De jure and De facto Exchange Rate Regimes

de jure exchange rate regimes

The de jure exchange rate regimes can be defined as what a countries government ‘claims’ to do and in regard with the bipolar view, supports it and shows that countries are generally moving towards either corner of the bipolar view of fixed exchange rate or floating exchange rate. The de jure exchange rate regimes are important as a way of what the central bank communicates to the public as this is likely to have bearing on the outcome. By having a de jure fixed exchange rate and a de facto floating exchange rate, the breach of commitment will likely have negative consequences. On the other hand, having a de jure floating exchange rate and a de facto fixed exchange rate does not breach its commitments.

de facto exchange rate regimes

The de facto exchange rate regime can be defined as what a countries government actually does in regard to its exchange rate system despite what it claims. This is usually associated with a ‘fear of floating’ and is usually seen as intermediate exchange rate regimes. The bipolar view is not really supported as country’s actual (de facto) exchange rate regime often differs from its de jure, or officially announced, policy, raising questions about whether the observed trend away from intermediate regimes is a fallacy. The crux of the matter can be briefly put: free capital movements can be hugely beneficial if they are well-behaved but in the real world they can be perverse. There is therefore a case for government action to counter this perversity. This view does not however support the bipolar view which claims that the market would find its own way around them.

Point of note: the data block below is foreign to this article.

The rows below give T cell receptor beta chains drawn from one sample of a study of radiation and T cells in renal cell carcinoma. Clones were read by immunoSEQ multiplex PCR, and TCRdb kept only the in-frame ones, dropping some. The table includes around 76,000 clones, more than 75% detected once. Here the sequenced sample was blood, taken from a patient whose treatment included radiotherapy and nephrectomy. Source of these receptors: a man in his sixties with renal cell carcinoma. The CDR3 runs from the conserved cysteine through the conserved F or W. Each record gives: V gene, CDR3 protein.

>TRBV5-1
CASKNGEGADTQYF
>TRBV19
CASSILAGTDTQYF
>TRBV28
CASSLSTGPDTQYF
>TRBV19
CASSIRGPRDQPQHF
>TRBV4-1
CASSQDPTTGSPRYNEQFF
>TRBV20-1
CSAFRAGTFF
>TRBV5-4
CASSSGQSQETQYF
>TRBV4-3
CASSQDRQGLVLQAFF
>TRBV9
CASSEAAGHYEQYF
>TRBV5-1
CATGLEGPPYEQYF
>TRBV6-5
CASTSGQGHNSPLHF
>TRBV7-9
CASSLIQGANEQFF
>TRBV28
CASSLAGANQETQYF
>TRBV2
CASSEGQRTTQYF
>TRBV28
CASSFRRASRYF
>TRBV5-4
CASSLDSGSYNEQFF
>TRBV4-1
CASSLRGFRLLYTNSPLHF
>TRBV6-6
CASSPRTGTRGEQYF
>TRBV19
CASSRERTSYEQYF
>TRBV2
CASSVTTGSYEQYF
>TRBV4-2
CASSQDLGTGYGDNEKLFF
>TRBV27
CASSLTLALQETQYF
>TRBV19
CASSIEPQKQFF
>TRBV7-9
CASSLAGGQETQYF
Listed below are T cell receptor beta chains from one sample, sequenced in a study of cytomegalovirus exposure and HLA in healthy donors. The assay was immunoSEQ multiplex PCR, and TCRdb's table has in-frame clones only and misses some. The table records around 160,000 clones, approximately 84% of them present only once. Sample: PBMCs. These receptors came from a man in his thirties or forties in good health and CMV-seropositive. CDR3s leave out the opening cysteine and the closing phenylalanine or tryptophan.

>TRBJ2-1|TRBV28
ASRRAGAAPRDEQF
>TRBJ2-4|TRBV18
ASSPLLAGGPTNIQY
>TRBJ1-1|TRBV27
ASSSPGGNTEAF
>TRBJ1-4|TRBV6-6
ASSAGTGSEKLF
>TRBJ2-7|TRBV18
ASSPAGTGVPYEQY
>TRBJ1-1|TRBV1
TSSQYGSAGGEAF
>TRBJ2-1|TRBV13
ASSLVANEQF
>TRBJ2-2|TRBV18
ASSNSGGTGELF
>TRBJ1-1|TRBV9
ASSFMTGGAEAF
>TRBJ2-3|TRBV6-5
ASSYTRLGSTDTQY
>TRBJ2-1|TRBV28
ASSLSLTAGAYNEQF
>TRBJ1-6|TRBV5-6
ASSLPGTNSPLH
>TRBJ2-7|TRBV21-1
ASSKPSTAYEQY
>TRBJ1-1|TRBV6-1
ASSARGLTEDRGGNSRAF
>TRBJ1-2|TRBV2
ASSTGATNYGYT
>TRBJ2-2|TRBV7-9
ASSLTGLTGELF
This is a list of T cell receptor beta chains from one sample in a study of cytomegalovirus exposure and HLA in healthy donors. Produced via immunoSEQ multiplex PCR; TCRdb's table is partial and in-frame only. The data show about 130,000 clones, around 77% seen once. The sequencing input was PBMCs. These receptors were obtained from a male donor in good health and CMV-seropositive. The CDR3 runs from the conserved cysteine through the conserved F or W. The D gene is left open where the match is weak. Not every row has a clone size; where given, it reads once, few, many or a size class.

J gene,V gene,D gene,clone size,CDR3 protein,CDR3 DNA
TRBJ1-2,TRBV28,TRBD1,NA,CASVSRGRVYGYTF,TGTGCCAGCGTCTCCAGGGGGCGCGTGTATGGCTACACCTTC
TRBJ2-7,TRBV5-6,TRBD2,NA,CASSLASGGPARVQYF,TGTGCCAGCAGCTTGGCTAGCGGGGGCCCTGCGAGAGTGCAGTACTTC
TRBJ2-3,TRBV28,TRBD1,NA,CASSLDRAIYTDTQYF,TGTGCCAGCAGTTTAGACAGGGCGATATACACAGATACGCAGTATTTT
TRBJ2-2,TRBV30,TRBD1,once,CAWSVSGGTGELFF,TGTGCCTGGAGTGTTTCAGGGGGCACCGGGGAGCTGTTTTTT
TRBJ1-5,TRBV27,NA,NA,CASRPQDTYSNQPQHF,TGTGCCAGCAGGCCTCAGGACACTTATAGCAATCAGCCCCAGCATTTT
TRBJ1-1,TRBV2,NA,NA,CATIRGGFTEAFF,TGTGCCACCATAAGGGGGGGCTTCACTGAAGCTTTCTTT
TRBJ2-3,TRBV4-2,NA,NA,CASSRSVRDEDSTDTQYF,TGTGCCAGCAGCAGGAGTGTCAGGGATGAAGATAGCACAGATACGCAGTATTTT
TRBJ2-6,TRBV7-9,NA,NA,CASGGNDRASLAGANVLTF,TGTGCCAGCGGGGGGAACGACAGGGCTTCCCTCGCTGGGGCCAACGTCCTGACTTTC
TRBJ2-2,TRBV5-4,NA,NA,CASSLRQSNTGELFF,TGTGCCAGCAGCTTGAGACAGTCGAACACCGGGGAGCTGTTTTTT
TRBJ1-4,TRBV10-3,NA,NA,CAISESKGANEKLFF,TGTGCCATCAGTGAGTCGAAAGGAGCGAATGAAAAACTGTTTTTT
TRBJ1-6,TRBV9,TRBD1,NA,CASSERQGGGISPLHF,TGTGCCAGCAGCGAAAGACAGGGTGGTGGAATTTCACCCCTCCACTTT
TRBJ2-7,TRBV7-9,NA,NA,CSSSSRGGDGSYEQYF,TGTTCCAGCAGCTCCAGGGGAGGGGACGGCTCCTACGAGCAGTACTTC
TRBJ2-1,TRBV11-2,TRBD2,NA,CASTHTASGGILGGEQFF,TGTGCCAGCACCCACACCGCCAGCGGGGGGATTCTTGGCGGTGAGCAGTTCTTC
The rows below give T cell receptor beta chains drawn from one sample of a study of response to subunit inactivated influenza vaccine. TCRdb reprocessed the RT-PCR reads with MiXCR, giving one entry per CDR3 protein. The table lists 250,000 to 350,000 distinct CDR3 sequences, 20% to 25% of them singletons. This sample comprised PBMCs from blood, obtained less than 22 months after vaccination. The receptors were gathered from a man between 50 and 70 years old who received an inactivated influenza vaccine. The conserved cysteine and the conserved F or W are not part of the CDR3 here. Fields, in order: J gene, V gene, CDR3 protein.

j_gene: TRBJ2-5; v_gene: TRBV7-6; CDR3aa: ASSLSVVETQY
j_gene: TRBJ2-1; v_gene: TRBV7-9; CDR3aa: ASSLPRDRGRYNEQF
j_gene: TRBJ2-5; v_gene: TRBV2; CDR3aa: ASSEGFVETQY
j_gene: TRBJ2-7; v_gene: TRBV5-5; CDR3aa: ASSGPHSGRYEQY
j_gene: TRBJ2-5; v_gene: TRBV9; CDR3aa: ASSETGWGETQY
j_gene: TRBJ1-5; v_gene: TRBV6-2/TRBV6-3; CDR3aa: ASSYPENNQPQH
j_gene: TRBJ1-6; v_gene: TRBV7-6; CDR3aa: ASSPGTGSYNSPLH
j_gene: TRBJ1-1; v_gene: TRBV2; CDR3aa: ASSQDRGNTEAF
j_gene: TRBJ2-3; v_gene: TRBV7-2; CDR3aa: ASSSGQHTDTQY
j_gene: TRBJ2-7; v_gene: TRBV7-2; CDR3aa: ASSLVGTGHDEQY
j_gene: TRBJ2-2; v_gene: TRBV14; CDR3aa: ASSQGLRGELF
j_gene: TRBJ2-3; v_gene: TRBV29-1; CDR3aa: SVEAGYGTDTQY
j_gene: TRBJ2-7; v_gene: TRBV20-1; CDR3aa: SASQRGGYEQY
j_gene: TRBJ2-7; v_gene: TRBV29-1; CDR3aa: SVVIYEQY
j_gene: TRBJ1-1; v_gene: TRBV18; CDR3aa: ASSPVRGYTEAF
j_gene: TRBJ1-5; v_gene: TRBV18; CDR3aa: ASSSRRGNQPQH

Bipolar View of Exchange Rate Policy

The bipolar view predicts that all countries will move to the “fixed” and “floating” corners of the spectrum of exchange rate regimes.

From one point of view of the bipolar view is the fixed exchange rate. The term fixed exchange rate is defined as one which is irrevocably fixed, i.e. a super-hard peg. In this regime, the central bank commits itself irrevocably to defending a fixed exchange rate. The strength of this regime is that it provides a firm anchor against inflation, provided of course that the peg-currency is stable in value. The outstanding weakness of this regime follows from the complete surrender of monetary sovereignty that it entails.

The second stand point of the bipolar view is the floating exchanged rate. The term can be defined as a regime in which the authorities do not have an exchange rate target, formal or informal. The strength of this regime is that it facilitates real adjustment. Exchange rate movements provide a natural cushion against real shocks. Floating exchange rates however are prone to inflation unless supported by a firm domestic nominal anchor. The exchange rates are also prone to fluctuations and are not suitable for small developing countries where traded goods are a big part of output (motivating the formation of the EMU).


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